I'm not quitting my job, but I can't teach The Left Hand of Darkness any more. It's too frustrating for the students and for me. The later section of 102 is getting it a lot better, but the earlier section is filled with students who are just completely lost. I've sent them information about the "cheater sites": the ones that do all the digesting for the students, so they don't have to actually read the novel or think. If we had more time, I'd just drop the novel entirely and go with something else--which is what I'm doing for the spring--but we're too far into it now for that to work (when would students buy any new book, how would I come up with paper topics, blah blah blah). So, they're going to have to do their best with it, and I hope the cheater sites work.
And as I'm looking at all the materials I so joyously put together over my sabbatical, I realize they don't work: they're too wordy and dense. "Too many notes." If I want to pursue getting the student guide published, I have to take a machete to what I did and simplify the hell out of it.
Apparently, it's almost impossible to overestimate just how little students can read and comprehend.
I am so miserably depressed by this, I would like to quit my job--but I realize it's the nature of ENG102. The SF class is nowhere near as frustrating (even though a few students can't do even the simpler reading required), and ever since I did the whole-scale reboot of ENG101, I've felt a lot better about it than I used to. After this spring, no more ENG102 for me for the rest of my career--unless I end up teaching somewhere other than where I am now. I'm going to stick with 101s and my lit electives.
The weekend also was nowhere near as productive as I wanted it to be. I got most of the essays marked for the SF class; I have one more to grade tomorrow morning--and I need to see if I have reading notes that I've collected but haven't yet marked--but I think I can get all that done before class tomorrow (even subtracting out time for a seminar hours committee meeting). I may have to bail on Advisement for Wednesday in order to get reading notes back to the students in the 102s--and I have not even started on their essays.
That's another reason for despair right now: a number of the students have not uploaded their essays to Turnitin.com, and at least one hadn't submitted the hard copy of the essay (along with all the previous steps, which are required as part of the process). There just doesn't seem to be any way to get some of them to do all the steps.
And the excellent but anxious student who was the subject of a blog post some time back seems to have gone AWOL. She missed all last week because she was out of town for the holidays, but she also missed today, and I didn't get all of the pieces of her essay submission.
One of the 102 students who was in my 101 last semester has also fallen by the wayside, apparently: today was his eighth absence from class--and my attendance policy says at the sixth absence, it's withdraw or fail time.
If I were to maintain all my standards, apply all my rules with no flexibility, most students would not pass.
Let me say that again: most students would not pass.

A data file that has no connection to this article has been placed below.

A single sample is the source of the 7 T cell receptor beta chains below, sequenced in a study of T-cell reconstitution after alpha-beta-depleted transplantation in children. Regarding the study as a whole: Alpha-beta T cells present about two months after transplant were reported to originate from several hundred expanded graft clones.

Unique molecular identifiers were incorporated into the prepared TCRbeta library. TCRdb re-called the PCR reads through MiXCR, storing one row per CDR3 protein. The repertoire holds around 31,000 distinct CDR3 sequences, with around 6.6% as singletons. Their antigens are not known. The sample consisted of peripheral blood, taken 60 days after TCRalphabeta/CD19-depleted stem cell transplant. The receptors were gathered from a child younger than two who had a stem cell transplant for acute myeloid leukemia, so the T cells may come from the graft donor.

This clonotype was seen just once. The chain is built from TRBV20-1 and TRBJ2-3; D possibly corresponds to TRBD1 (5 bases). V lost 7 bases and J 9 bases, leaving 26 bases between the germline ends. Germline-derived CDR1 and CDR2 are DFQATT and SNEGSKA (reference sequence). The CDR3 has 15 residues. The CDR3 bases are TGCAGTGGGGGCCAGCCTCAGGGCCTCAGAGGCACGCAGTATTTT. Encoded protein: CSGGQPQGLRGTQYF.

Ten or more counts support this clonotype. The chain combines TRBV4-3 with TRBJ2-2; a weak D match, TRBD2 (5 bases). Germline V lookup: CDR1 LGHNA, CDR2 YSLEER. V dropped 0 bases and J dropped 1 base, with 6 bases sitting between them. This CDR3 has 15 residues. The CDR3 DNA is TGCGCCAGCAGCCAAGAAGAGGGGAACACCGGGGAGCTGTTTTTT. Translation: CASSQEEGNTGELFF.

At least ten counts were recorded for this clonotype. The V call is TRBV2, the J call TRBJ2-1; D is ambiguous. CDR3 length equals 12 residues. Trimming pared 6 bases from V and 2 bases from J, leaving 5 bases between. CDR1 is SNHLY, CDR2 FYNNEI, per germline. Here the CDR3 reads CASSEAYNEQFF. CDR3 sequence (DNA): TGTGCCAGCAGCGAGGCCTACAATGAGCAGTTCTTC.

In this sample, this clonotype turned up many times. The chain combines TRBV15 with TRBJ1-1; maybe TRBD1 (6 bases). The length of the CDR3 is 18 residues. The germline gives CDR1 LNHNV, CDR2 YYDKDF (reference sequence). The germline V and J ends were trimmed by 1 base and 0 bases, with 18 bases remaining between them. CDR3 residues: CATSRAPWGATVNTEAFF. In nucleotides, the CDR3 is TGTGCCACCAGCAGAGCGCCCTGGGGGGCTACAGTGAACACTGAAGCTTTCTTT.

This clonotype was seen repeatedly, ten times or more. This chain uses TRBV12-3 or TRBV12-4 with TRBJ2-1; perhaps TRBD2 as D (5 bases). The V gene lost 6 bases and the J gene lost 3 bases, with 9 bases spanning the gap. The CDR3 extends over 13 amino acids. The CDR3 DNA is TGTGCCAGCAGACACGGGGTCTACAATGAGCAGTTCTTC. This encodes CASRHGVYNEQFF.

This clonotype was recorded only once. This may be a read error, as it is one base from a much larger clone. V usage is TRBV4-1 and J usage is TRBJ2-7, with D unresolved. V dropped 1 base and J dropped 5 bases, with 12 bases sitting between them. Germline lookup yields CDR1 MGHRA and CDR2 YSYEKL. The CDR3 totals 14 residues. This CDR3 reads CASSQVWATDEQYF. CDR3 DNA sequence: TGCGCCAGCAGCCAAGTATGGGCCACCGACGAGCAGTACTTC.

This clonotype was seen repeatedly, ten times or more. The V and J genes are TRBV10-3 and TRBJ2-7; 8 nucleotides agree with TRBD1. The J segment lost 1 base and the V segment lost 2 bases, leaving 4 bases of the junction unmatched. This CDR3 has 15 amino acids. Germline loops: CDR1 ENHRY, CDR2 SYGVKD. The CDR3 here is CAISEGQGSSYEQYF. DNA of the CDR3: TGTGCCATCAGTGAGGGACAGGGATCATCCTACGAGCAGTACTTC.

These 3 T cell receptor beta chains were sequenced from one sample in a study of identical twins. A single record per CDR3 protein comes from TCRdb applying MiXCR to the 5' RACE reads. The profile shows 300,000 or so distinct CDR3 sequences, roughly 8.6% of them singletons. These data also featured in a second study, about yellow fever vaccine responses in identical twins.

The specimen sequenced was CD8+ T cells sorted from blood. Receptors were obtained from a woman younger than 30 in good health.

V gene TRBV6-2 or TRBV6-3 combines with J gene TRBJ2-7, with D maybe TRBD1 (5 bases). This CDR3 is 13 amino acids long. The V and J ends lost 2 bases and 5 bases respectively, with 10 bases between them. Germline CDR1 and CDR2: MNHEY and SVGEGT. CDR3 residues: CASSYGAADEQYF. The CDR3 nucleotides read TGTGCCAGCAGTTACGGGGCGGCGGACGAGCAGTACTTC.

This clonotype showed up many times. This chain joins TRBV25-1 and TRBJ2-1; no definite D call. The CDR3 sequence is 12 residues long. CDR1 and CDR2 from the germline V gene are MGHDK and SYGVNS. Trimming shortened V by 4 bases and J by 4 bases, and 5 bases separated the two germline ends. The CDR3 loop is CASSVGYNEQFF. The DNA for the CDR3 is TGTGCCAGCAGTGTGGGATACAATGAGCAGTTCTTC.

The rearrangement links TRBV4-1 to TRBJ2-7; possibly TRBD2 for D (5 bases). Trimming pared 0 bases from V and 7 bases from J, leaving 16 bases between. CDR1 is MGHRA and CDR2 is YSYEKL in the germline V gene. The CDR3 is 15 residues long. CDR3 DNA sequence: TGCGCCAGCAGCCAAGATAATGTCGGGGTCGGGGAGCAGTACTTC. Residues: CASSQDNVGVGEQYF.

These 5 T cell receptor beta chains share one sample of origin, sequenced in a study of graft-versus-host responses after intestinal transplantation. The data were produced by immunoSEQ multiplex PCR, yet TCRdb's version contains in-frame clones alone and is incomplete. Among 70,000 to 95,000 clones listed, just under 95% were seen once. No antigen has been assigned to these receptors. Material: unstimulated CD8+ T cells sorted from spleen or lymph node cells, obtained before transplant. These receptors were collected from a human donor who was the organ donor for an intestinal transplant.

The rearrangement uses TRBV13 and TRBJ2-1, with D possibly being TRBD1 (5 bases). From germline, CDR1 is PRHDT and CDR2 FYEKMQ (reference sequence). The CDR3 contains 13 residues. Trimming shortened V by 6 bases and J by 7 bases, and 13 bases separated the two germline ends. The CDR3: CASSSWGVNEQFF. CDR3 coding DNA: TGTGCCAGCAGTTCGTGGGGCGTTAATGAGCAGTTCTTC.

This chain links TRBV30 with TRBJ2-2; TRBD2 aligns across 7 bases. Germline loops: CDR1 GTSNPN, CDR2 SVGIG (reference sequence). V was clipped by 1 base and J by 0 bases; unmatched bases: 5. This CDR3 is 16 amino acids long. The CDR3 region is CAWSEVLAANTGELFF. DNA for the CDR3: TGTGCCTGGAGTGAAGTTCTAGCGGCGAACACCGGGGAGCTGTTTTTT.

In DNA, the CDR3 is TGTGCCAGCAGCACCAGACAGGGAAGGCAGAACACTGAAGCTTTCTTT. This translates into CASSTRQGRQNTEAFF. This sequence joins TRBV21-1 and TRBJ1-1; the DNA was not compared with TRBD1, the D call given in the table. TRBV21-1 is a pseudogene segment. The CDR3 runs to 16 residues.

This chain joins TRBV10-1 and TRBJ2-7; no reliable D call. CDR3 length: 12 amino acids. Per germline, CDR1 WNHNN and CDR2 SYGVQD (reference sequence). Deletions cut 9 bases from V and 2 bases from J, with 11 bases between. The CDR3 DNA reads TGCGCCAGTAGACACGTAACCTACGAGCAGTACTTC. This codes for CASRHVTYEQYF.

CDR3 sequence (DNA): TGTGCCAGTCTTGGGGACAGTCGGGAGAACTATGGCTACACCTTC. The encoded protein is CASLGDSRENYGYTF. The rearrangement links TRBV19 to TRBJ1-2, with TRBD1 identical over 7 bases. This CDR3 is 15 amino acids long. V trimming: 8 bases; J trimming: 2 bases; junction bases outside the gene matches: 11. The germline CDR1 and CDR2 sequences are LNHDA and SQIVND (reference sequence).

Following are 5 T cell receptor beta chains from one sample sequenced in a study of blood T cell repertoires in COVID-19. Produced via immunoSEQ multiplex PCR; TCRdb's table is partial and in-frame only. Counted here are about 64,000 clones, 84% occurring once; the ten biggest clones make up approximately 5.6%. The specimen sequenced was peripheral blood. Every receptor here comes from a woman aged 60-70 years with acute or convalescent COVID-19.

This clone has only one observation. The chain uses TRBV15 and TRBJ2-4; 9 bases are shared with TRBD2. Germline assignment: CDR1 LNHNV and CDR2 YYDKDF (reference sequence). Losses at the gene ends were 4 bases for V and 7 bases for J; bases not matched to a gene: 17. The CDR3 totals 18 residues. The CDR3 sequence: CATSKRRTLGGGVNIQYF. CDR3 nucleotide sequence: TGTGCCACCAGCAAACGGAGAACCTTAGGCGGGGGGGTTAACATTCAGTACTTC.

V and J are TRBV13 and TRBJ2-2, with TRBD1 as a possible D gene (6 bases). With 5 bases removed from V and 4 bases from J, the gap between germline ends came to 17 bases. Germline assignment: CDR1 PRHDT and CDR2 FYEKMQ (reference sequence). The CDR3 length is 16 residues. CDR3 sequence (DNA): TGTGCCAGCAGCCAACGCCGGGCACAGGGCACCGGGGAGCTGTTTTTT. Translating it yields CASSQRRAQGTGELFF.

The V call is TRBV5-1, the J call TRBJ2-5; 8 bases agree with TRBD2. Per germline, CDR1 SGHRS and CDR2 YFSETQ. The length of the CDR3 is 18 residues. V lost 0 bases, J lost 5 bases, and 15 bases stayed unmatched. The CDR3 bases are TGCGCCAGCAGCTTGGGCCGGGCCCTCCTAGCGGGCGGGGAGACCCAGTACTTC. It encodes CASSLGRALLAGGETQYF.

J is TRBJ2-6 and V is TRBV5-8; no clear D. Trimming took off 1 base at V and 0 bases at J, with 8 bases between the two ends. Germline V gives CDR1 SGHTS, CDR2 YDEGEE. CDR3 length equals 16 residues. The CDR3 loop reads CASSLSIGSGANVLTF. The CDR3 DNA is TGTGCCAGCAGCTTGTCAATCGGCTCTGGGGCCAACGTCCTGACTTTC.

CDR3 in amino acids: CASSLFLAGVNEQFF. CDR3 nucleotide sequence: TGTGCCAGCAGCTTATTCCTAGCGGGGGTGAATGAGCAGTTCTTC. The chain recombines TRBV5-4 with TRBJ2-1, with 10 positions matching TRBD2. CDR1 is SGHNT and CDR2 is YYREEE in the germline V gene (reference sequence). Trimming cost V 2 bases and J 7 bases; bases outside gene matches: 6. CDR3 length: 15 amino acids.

So, my standards keep going lower, and lower, and lower, and lower--or I have to deal with the misery of failing the majority of my students. And that is a misery to me: I don't like it--partly out of empathy for them but also because I feel like a failure when I can't get more of them to legitimately pass, never mind pass at the level I think is appropriate.
I can't think of any good way to reframe this so I don't feel so despairing and trapped. I know that every semester at about this time, I'm ready to consign the current term to the ash-heap of history and move on to designing the next semester, which I can still delude myself into believing might be successful. The desire to be just plain old done with everything having to do with this term is part of why I'm finding it a challenge to make myself sit down and get the work graded and out of my hair. I know, intellectually, that I will feel better when I'm not staring at those essays any more--but even so, I resist marking them: I'll find just about anything to do instead. (OK, I don't clean the house. But I'll read, or watch something on DVD, or play dopey computer games...)
So, my aim for this week is to get through all the 102 essays before I leave on Thursday--whatever that takes. I'll probably still have to take work home over the weekend, but if I can take home reading notes, not essays, I'll be a lot happier. Getting everything done will take a huge push and a few late nights--and even at that, I may not be able to get it all done--but it's a good goal to aim for.
The best I can do at the moment is to remind myself that very soon, this semester really will be over--no matter what I accomplish or have to just let go of, unaccomplished--and I have gotten good reminders of what not to do in the spring. I have a hell of a row to hoe in getting together the readings for Nature in Lit--and I may reconfigure parts of the 102s as well, in addition to the necessary adjustment in the final essay, which now will be on The Word for World Is Forest. It's not as thematically rich as The Left Hand of Darkness, but it's brief and if the topics end up being a bit simplistic, ah well. There are scholarly essays about it that I can direct the students to, so I address the course requirement for research--and that's enough.
In fact, that's enough for today. I feel both bloodied and bowed--but all I can do is leave it all here in the office as much as possible for the night, and return to the trenches tomorrow.